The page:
I really like the Goby but am having trouble understanding Goby computability, and I do not want to over-stock. If this is not wise, and assuming that a pair of Hi Fin is appropriate, can you suggest another fish
that might work with the Hi Fins?
<All sorts... do the long read on WWM or borrow a copy of my later work on stocking small marine systems (on Amazon)>
Thanks in advance, and thanks for WWM - the best resource on the Internet bar none!
Jim
<Ahh, thank you for your kind words. Bob Fenner>

New Nano Livestock Advice    5/4/14
In the past I have owned a 125 and 55 gallon reef setup. Job change and a move forced me out of the hobby but am now jumping back in this time with a RSM 130D 34 gallon. In the process of cycling with 30 lbs of live rock and 20 lbs of live aragonite sand. Trying to make a plan for future fish and looking for input from the experts. So my plan is in order of preference 2 ocellaris clowns, 1 Helfrichi Firefish, 2 Banggai Cardinals,
<I'd stick w/ one in this volume. Too likely to fight otherwise>
2 Neon Gobies. Eventually will have various easy soft corals as well.
Any conflicts? Too many? Order of addition to tank?
Thanks
Andy Martin
<The Microdesmid first, the Gobiosoma last. Bob Fenner>

Fish dynamics. Easily over and mis-stocking a small marine sys. Apogonid f' stkg./sel., Chromis as well      2/10/14
Hi Crew, Just sharing. I have a 24 gallon and usually have six small fish. A year ago I had a Pajama Cardinal about 4 years old, a Clown Goby about 5 years old, a Firefish about 3 years old and a Bicolor Blenny about a year old. So I decided to get a pair of Hi Fin Cardinals and one really dominated the other.
<Yes; not enough room here... but for one Apogonid>
So I sold the dominant one. Then the remaining Hi Fin became bossy and My Pajama Cardinal would not come out and the Firefish rarely came out so I sold  that Hi Fin. The Firefish came out and stayed in the middle most of the day. It took The Pajama Cardinal about 4 weeks to come out and even then it was very skittish. I decided to add an Orange Striped cardinal
<...>
 so rather than 2 I decided on 3 and I also went for a Black Axil Chromis.
<Not a good choice here>
 I know it is too crowded but I can always fix that. The Chromis is around the size of the Pajama and is active. The Pajama Cardinal now is out all day protecting his little corner from the Chromis. Didn't expect that. The Firefish is hiding. I think the Blenny unnerves him. The Blenny is moving around much more and doesn't seem to like the fact that there is more competition for him. The Orange Stripes are very small, maybe 3/4 of an inch. But their mouths are very big. They compete for the food and can really eat some big pieces. As of now they look yellow rather than orange. Probably will not be able to keep all three when they are full grown. They stay together near the bottom and don't seem to mind that they are smallest in the tank. When food is there they go to the top besides getting it from the water column. Sam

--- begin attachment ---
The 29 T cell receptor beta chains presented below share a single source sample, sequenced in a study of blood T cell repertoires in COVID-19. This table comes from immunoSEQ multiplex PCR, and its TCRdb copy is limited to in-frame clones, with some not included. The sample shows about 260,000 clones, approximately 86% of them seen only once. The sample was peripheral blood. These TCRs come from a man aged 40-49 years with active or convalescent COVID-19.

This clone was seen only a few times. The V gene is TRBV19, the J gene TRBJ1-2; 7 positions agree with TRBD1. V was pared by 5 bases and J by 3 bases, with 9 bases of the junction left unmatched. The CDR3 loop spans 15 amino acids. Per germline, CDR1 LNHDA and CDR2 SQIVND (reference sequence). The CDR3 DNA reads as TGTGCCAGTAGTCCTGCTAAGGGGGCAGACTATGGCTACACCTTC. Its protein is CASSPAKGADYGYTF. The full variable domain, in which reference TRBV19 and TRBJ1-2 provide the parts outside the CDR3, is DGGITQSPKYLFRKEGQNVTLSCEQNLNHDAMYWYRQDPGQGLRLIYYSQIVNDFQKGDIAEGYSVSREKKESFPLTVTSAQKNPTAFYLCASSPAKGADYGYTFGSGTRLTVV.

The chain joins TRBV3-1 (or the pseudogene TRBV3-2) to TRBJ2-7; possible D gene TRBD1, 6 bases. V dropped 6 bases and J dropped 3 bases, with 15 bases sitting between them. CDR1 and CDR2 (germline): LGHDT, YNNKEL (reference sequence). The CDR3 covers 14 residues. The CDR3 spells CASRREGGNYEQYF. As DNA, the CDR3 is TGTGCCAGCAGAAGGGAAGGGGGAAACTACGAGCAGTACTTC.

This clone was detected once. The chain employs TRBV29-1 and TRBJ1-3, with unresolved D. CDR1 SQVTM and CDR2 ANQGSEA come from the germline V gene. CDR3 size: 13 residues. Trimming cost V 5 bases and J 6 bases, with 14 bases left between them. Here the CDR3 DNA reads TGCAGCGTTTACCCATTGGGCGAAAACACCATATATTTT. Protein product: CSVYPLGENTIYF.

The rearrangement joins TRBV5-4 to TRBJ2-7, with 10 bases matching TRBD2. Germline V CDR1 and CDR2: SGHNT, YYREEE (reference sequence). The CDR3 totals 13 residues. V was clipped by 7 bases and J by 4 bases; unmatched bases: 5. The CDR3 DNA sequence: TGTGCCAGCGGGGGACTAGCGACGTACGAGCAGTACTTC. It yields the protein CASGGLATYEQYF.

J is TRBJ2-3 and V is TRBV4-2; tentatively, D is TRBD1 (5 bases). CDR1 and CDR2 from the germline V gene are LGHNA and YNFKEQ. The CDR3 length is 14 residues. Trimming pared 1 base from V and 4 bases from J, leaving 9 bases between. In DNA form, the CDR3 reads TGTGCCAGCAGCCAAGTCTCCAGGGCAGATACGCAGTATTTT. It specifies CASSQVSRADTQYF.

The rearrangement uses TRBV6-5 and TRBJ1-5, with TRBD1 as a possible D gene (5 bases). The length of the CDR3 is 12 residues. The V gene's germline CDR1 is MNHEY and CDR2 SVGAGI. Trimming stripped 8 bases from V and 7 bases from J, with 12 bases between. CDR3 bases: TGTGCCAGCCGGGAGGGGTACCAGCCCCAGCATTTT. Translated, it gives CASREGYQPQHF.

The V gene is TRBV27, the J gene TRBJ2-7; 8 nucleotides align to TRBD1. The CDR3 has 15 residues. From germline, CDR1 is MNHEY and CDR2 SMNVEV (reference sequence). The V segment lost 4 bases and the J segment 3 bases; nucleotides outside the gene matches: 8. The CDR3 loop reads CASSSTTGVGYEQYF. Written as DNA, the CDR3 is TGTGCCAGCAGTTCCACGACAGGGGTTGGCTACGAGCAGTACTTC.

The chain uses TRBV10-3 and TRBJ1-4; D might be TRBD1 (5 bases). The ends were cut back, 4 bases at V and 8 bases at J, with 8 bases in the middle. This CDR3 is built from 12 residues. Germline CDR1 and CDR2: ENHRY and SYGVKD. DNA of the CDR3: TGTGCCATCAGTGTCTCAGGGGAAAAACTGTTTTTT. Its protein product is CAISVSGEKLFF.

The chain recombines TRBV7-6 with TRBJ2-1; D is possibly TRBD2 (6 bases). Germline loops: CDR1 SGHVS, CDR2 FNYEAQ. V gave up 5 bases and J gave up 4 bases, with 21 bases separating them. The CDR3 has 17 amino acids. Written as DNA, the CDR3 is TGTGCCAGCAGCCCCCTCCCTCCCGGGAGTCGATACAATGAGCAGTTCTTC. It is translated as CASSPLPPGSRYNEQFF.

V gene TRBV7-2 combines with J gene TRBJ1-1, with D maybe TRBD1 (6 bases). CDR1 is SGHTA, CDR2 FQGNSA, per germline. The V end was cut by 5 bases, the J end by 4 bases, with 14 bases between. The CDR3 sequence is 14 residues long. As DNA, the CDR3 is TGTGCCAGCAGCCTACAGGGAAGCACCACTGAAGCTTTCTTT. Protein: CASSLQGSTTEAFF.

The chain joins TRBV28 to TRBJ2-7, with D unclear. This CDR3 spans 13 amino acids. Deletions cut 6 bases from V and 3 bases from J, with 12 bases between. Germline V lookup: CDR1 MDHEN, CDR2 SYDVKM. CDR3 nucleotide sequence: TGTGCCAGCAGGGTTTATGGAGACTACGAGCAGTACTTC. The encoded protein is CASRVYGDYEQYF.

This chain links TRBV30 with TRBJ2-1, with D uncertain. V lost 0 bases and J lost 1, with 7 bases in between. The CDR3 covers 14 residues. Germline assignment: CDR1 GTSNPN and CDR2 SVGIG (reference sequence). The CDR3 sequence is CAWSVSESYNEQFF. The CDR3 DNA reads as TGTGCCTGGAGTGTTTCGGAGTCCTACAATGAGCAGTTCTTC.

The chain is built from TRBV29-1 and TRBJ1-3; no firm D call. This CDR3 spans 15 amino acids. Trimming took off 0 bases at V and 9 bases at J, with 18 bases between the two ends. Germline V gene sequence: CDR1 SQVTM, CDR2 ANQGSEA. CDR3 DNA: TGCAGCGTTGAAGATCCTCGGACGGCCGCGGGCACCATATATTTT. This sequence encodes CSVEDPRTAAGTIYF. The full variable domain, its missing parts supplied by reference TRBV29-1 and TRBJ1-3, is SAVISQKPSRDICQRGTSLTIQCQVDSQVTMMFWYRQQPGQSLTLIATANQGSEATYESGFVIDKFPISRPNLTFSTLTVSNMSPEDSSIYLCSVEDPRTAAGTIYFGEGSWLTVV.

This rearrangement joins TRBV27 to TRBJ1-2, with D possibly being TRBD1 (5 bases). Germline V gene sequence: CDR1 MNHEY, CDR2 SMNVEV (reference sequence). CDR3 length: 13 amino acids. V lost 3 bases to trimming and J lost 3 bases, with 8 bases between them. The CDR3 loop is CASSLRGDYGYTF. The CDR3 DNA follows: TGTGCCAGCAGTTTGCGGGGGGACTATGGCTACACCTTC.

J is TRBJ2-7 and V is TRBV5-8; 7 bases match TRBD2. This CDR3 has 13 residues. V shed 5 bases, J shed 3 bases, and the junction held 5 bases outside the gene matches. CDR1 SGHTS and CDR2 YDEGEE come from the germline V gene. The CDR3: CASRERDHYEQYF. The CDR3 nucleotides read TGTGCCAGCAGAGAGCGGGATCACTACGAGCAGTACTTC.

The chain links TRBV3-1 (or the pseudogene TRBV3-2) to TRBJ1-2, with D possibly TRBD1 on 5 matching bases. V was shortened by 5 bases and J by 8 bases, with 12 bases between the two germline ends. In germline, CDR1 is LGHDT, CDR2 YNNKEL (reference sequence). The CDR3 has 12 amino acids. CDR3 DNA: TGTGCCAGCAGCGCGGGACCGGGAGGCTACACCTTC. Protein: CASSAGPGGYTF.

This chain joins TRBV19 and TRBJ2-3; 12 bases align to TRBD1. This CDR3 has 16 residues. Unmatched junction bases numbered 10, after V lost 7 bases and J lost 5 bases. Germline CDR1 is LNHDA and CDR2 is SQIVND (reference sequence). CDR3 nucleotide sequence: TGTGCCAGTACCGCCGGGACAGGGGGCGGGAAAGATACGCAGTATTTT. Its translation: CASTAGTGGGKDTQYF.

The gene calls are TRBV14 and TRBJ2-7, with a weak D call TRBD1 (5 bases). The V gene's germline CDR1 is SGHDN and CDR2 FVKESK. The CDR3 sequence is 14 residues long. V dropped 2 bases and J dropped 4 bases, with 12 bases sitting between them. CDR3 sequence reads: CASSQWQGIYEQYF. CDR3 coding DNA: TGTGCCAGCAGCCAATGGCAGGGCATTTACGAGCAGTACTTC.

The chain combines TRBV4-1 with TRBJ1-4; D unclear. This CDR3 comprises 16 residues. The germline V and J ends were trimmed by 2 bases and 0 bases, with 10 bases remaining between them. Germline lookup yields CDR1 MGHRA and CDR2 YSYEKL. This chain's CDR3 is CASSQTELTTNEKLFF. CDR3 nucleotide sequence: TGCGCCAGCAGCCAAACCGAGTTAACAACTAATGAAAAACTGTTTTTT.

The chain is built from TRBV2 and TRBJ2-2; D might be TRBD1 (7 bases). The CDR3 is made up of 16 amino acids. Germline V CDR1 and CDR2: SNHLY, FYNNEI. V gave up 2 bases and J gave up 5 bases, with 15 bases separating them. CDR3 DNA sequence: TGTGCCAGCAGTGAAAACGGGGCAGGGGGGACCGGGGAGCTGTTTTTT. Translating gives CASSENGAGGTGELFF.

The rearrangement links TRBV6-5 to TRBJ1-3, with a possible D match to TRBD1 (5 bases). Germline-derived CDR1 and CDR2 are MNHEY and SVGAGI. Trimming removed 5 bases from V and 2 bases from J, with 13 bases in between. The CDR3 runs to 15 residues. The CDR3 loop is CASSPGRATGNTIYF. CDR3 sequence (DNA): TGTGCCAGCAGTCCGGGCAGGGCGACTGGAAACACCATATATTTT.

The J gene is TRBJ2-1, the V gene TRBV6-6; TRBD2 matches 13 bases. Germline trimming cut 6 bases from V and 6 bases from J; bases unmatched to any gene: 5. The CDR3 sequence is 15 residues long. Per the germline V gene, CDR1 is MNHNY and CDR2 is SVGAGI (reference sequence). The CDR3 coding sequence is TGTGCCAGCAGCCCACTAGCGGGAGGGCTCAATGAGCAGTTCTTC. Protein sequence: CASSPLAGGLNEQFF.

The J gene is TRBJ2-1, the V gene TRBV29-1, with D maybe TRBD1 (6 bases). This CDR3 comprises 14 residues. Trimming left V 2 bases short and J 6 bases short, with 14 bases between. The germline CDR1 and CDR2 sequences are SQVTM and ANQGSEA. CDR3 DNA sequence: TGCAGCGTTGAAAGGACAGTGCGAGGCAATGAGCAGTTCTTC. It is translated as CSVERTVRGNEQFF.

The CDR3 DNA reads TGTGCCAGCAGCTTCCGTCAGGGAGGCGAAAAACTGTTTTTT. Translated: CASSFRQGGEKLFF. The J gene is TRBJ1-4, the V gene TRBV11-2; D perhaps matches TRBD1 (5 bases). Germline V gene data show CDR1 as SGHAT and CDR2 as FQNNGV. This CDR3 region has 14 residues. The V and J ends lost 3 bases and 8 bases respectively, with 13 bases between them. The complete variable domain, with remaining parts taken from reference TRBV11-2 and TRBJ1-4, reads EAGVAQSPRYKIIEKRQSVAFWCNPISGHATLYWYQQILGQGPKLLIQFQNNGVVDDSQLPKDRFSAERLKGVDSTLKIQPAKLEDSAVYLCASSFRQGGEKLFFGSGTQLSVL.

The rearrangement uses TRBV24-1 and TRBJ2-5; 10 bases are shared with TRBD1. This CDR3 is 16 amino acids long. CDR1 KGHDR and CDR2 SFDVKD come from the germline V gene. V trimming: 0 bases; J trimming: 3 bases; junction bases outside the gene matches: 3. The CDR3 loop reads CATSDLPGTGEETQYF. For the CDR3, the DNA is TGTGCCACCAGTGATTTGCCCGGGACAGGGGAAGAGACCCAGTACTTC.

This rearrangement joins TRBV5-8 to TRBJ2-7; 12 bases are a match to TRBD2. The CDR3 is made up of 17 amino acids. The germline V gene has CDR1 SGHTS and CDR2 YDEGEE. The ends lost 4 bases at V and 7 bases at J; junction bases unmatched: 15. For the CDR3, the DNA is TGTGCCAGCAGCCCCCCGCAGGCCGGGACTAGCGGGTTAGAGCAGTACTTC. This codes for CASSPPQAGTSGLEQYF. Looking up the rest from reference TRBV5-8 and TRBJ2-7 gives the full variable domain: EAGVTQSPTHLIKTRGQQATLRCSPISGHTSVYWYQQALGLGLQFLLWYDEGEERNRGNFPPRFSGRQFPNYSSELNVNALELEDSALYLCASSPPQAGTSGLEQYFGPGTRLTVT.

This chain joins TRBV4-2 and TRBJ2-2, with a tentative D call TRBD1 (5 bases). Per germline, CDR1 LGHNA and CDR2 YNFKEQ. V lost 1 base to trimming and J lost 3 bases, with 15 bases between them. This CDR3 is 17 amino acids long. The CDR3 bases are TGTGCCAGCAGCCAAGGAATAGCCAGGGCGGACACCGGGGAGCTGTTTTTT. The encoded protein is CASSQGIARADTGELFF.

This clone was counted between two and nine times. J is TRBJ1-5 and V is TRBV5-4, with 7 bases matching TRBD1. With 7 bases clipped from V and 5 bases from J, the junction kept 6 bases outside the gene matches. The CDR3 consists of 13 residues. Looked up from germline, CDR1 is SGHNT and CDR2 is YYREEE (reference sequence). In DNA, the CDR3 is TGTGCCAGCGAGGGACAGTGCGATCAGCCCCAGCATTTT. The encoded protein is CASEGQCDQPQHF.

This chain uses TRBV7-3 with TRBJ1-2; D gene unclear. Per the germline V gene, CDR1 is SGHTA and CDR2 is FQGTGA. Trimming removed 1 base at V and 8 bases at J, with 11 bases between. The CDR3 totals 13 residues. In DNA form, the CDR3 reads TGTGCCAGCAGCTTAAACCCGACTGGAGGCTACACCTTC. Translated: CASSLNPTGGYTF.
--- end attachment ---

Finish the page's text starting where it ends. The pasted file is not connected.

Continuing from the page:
<Sam; you're a candidate for a much larger system... or systems! I'd be looking about the place; maybe work as well... for location/s. Bob Fenner>

Reef Inverts &Vertebrates. Sm. mar. sys. stkg, circ.      1/7/14
Dear Crew,
<Bryce>
I have a 10 gal reef tank. Filtration is a MarineLand hang on the back filter for a 30 gallon system I believe, not sure but its probably overkill(except I don't believe you can have overkill with a reef tank).
One Powerhead its 500gph.
<Better to have two smaller>

10 lbs of live sand, 6 lbs of live rock(trying to keep space for corals to grow in the future) I would like to stock it, but I don't want it over stocked. I currently have two varieties of Candy Cane Coral, Two Duncan Frags (I fragged them from a colony in my show tank a while back), and some Galaxea Polyps I am trying to save, they look pretty good, but time will tell. Anyway, it is lit with a 30 watt ReefBrite LED.
I plan to add Montipora digitata, and Acan lords. And, the for other life I was thinking about adding a feather duster, a few Thor amboinensis, one Nemateleotris decora, and a pair of Gobiodon strangulatus. Would this be over stocked?
<Mmm; no... as long as the gobies get along; the Oculinids don't grow to sting other corals>
I am doing frequent water changes, and don't think there would be any aggression problems to worry about. Are there other species of fish and shrimp you would suggest instead?
<Not w/o being you; knowing what you like... are trying to do. You've read through the numerous sm. mar. sys. stocking FAQs files I take it>
I chose the Shrimp because they are likely to hide in my Duncans which I think would be pretty, and I know the Gobies like branching SPS. Anyway, take care!
Bryce
<I will, am. Bob Fenner>

Question about my tank set up, little reef... including stkg.   10/11/13
Good day!
<And you David>
I thank you for your efforts to help us as well as our marine friends live a stress free healthy life. Your site continues to be an invaluable source of help to the hobby.
<We are all pleased>
I am in efforts to double check my tank preparations, as well as solicit advice or suggestions concerning my planned stocking list. I'm no expert but hopefully not too much of a novice. I've done and continue to do research to make sure nothing dies on account of my negligence. I believe my plans are sound, though again, I am running them by the WetWebMedia crew as you know far more than I do, and can correct my plans. I apologize if this is a long tedious e-mail, I figure to give too much info rather than too little.